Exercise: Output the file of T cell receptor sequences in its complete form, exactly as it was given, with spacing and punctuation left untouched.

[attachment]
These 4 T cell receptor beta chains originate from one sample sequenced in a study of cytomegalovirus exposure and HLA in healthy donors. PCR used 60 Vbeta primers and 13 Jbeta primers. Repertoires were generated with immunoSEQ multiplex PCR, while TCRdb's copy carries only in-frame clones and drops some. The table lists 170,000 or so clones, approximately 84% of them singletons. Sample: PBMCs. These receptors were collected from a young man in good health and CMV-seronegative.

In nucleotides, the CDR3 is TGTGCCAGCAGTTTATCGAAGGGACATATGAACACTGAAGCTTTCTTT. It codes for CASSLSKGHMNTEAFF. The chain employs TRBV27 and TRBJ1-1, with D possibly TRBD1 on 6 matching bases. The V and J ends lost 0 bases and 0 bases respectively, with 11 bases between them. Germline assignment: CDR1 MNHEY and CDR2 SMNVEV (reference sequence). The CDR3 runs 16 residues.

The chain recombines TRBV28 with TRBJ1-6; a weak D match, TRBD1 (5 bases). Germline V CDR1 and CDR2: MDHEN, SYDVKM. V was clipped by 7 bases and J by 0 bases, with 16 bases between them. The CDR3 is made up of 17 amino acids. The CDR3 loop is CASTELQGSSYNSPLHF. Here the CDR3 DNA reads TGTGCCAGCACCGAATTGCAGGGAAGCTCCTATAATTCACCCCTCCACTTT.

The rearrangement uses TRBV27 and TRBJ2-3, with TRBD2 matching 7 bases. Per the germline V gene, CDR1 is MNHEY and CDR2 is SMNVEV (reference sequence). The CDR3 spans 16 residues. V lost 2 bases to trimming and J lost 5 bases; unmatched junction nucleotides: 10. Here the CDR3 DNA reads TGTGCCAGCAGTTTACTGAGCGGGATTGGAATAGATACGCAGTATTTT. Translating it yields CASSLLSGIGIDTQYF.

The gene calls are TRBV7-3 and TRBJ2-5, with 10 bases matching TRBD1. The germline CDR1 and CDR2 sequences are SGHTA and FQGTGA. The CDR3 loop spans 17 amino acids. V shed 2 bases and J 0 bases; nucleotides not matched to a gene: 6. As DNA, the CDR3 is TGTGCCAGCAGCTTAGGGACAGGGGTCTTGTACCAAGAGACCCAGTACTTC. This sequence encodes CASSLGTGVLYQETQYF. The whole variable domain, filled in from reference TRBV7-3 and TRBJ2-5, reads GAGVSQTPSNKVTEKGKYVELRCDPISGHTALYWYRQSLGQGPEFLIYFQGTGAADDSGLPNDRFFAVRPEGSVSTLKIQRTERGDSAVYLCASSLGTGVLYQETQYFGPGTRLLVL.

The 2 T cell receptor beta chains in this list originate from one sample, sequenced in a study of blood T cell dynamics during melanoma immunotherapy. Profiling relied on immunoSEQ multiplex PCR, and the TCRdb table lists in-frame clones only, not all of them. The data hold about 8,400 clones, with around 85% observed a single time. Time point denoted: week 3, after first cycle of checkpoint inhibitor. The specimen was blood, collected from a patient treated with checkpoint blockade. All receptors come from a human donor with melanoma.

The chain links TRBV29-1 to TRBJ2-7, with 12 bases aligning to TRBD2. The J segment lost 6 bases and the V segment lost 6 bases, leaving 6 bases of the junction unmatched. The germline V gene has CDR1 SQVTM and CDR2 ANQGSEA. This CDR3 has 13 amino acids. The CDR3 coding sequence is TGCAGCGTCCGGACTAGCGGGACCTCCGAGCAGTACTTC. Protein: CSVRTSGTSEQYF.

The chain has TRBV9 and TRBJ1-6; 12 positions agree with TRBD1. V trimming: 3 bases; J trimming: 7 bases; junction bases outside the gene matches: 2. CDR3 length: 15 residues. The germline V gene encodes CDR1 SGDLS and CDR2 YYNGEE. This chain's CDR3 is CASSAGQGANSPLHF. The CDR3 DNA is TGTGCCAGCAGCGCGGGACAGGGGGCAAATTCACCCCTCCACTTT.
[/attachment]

These 4 T cell receptor beta chains originate from one sample sequenced in a study of cytomegalovirus exposure and HLA in healthy donors. PCR used 60 Vbeta primers and 13 Jbeta primers. Repertoires were generated with immunoSEQ multiplex PCR, while TCRdb's copy carries only in-frame clones and drops some. The table lists 170,000 or so clones, approximately 84% of them singletons. Sample: PBMCs. These receptors were collected from a young man in good health and CMV-seronegative.

In nucleotides, the CDR3 is TGTGCCAGCAGTTTATCGAAGGGACATATGAACACTGAAGCTTTCTTT. It codes for CASSLSKGHMNTEAFF. The chain employs TRBV27 and TRBJ1-1, with D possibly TRBD1 on 6 matching bases. The V and J ends lost 0 bases and 0 bases respectively, with 11 bases between them. Germline assignment: CDR1 MNHEY and CDR2 SMNVEV (reference sequence). The CDR3 runs 16 residues.

The chain recombines TRBV28 with TRBJ1-6; a weak D match, TRBD1 (5 bases). Germline V CDR1 and CDR2: MDHEN, SYDVKM. V was clipped by 7 bases and J by 0 bases, with 16 bases between them. The CDR3 is made up of 17 amino acids. The CDR3 loop is CASTELQGSSYNSPLHF. Here the CDR3 DNA reads TGTGCCAGCACCGAATTGCAGGGAAGCTCCTATAATTCACCCCTCCACTTT.

The rearrangement uses TRBV27 and TRBJ2-3, with TRBD2 matching 7 bases. Per the germline V gene, CDR1 is MNHEY and CDR2 is SMNVEV (reference sequence). The CDR3 spans 16 residues. V lost 2 bases to trimming and J lost 5 bases; unmatched junction nucleotides: 10. Here the CDR3 DNA reads TGTGCCAGCAGTTTACTGAGCGGGATTGGAATAGATACGCAGTATTTT. Translating it yields CASSLLSGIGIDTQYF.

The gene calls are TRBV7-3 and TRBJ2-5, with 10 bases matching TRBD1. The germline CDR1 and CDR2 sequences are SGHTA and FQGTGA. The CDR3 loop spans 17 amino acids. V shed 2 bases and J 0 bases; nucleotides not matched to a gene: 6. As DNA, the CDR3 is TGTGCCAGCAGCTTAGGGACAGGGGTCTTGTACCAAGAGACCCAGTACTTC. This sequence encodes CASSLGTGVLYQETQYF. The whole variable domain, filled in from reference TRBV7-3 and TRBJ2-5, reads GAGVSQTPSNKVTEKGKYVELRCDPISGHTALYWYRQSLGQGPEFLIYFQGTGAADDSGLPNDRFFAVRPEGSVSTLKIQRTERGDSAVYLCASSLGTGVLYQETQYFGPGTRLLVL.

The 2 T cell receptor beta chains in this list originate from one sample, sequenced in a study of blood T cell dynamics during melanoma immunotherapy. Profiling relied on immunoSEQ multiplex PCR, and the TCRdb table lists in-frame clones only, not all of them. The data hold about 8,400 clones, with around 85% observed a single time. Time point denoted: week 3, after first cycle of checkpoint inhibitor. The specimen was blood, collected from a patient treated with checkpoint blockade. All receptors come from a human donor with melanoma.

The chain links TRBV29-1 to TRBJ2-7, with 12 bases aligning to TRBD2. The J segment lost 6 bases and the V segment lost 6 bases, leaving 6 bases of the junction unmatched. The germline V gene has CDR1 SQVTM and CDR2 ANQGSEA. This CDR3 has 13 amino acids. The CDR3 coding sequence is TGCAGCGTCCGGACTAGCGGGACCTCCGAGCAGTACTTC. Protein: CSVRTSGTSEQYF.

The chain has TRBV9 and TRBJ1-6; 12 positions agree with TRBD1. V trimming: 3 bases; J trimming: 7 bases; junction bases outside the gene matches: 2. CDR3 length: 15 residues. The germline V gene encodes CDR1 SGDLS and CDR2 YYNGEE. This chain's CDR3 is CASSAGQGANSPLHF. The CDR3 DNA is TGTGCCAGCAGCGCGGGACAGGGGGCAAATTCACCCCTCCACTTT.